(Editor’s Note: In my opinion this case does not apply to the recordation of a notice of non-compliance in the context of mortgages, notes, foreclosures and evictions. In the context of mortgages, foreclosures and evictions, this is exactly the point of most of the defenses raised under securitization, TILA and RESPA — the absence of a chain of good title on the note and mortgage clouds the title of the deed and the trustee’s authority under the deed in a non-judicial state. The frauds and deceptive lending practices contrary to statute allow the “borrower” to rescind or even nullify the note and mortgage. Both possession and title are at risk for ANYONE seeking to obtain title or possession, or maintain title or possession under such circumstances, until a judicial determination is made as to the merits of the claims)
The constraints petitioners are experiencing on transfer of title and possession are practical ones, not legal limitations. For example, property subject to a lis pendens remains freely transferable as a legal matter. (See, e.g., Stagen v. Stewart-West Coast Title Co. (1983) 149 Cal. App. 3d 114, 122 [196 Cal. Rptr. 732].) The notice of noncompliance involved here has no legal effect on title or possession, or on transfers of title or possession. Instead, the notice simply creates uncertainty about whether BHA will be able to force petitioners (or their successors) to repaint their home. It is because few purchasers or lenders would likely be willing to assume this risk that transfer or encumbrance of the property might be impeded.
In this case, the Notice does effect title and possession of real property.  You have tried to give notice to the lender, but have been unable to, therefore you have no other way to give notice to the lender of their “duty” to negotiate with you or to give them your offer but through this recordation.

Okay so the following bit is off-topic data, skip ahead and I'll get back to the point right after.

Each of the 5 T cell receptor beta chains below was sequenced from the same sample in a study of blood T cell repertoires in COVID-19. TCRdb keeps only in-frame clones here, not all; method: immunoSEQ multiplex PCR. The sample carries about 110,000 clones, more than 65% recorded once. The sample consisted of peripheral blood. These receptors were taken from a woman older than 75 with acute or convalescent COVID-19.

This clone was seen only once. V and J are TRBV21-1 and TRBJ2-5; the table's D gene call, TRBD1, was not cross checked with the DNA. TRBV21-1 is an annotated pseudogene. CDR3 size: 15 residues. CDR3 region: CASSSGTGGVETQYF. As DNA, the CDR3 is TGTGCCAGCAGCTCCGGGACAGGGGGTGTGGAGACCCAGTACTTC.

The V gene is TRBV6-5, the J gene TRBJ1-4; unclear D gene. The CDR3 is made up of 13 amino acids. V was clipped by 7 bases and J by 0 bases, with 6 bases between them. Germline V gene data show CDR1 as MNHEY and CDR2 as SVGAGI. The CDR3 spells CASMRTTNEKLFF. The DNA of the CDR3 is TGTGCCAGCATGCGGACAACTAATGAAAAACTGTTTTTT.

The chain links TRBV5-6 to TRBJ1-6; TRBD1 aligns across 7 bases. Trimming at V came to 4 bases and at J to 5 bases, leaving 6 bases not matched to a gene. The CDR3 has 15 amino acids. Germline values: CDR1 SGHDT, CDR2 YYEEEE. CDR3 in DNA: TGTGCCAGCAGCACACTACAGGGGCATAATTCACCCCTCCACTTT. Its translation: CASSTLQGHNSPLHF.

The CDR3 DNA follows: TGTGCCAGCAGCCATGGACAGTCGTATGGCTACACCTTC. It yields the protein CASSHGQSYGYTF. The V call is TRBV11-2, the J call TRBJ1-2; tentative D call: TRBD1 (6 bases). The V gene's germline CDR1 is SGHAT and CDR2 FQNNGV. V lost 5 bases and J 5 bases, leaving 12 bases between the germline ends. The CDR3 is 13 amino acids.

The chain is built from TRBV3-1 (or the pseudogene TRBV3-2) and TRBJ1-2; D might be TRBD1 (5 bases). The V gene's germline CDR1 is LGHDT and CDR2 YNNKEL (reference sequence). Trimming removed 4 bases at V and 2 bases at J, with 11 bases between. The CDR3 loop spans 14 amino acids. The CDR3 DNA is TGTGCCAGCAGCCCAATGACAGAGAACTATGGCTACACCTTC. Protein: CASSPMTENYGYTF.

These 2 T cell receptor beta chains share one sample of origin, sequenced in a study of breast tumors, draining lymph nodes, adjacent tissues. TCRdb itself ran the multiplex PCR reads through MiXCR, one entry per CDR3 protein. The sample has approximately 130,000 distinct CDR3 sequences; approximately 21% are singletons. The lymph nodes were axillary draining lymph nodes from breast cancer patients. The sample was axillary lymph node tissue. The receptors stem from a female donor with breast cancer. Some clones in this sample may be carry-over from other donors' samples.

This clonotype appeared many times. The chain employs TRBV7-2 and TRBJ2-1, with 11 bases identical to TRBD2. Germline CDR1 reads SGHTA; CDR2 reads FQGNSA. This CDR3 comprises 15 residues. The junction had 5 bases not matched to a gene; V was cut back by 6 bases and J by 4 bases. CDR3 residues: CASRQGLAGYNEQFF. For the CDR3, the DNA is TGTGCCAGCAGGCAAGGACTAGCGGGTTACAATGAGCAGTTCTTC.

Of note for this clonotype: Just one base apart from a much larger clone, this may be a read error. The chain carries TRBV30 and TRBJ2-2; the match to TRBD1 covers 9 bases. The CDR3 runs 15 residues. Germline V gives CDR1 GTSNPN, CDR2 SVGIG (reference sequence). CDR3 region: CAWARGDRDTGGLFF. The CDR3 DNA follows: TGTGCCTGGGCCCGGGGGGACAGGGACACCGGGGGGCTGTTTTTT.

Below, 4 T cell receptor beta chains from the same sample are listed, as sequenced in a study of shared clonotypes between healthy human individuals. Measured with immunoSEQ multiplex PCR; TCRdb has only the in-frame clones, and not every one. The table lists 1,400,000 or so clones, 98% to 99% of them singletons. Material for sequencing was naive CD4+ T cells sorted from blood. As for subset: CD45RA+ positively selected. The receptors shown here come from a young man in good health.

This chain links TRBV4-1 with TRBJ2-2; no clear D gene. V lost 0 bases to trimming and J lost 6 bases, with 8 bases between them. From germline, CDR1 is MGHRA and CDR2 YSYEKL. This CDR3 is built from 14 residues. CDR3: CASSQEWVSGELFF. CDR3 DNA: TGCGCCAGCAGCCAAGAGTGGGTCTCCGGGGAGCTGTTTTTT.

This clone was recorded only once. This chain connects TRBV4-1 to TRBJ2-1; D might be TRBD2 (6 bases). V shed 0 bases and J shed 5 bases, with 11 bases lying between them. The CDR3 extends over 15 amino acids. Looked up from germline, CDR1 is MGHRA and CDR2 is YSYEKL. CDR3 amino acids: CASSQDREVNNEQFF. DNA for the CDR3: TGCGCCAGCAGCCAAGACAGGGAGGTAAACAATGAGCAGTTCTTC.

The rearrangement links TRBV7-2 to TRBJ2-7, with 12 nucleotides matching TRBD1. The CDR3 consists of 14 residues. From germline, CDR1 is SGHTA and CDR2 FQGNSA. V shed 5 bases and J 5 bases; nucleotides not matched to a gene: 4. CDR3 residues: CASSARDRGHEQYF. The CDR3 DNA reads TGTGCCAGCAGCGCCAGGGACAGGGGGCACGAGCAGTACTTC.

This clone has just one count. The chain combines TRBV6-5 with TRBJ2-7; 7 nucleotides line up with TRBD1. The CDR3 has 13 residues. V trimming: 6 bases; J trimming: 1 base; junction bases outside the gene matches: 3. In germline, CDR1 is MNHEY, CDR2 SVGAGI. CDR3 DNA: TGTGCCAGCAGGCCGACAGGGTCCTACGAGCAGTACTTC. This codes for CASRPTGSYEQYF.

Wed, Oct 29, 2008 at 2:58 PM, Jan Mcclinton <> wrote:
Just got back from the Riverside recorders office.  They will not record.  They say they “may” record under the 27280 code, but it does not fit their format so they won’t! until it fits their needs.  Any more suggestions?
Have a Great Day!

— On Tue, 10/28/08, sal danna <> wrote:

From: sal danna <>
Subject: Re: California Recorders Office
Cc: “RockStar Dr Dan” <>, “Liberty” <>, “Darrell McDonald” <>,, “Steve Cisko” <>, “Neil” <>

Date: Tuesday, October 28, 2008, 11:13 PM

Here is the provision that authorizes the recording.

Cal Gov Code 27280.
Instruments and judgments recordable; Change in ownership statement
(a) Any instrument or judgment affecting the title to or possession of real property may be recorded pursuant to this chapter.
On Tue, Oct 28, 2008 at 9:51 PM, Jan Mcclinton <> wrote:

Yes, that is exactly what I tried to file…with my info of course, and the Riverside recorder gave me a paper saying: “We have found no provision in the California State Law authorizing recording of the enclosed document(s).”  I have it notarized and all.  I am wondering if we need something else to go with this.  Any thoughts?

2 Responses

  1. The law says they have to sign a declaration and attach it to the Notice of Default in order to foreclose. They will try to get away with the false declaration and will as long as no one tries to challenge them. Then if challenged, they will claim ignorance on how the new law works and that the contact provision is ambiguous.

  2. I was able to have mine recorded, however a friend of mine was denied to record hers. I was wondering if you named it a Declaration of non-compliance would that make them adhere to filing? I see the lenders are getting smart and are attaching a “Declaration of compliance” with the county recorders office, even though in most cases they are not complying with this new law.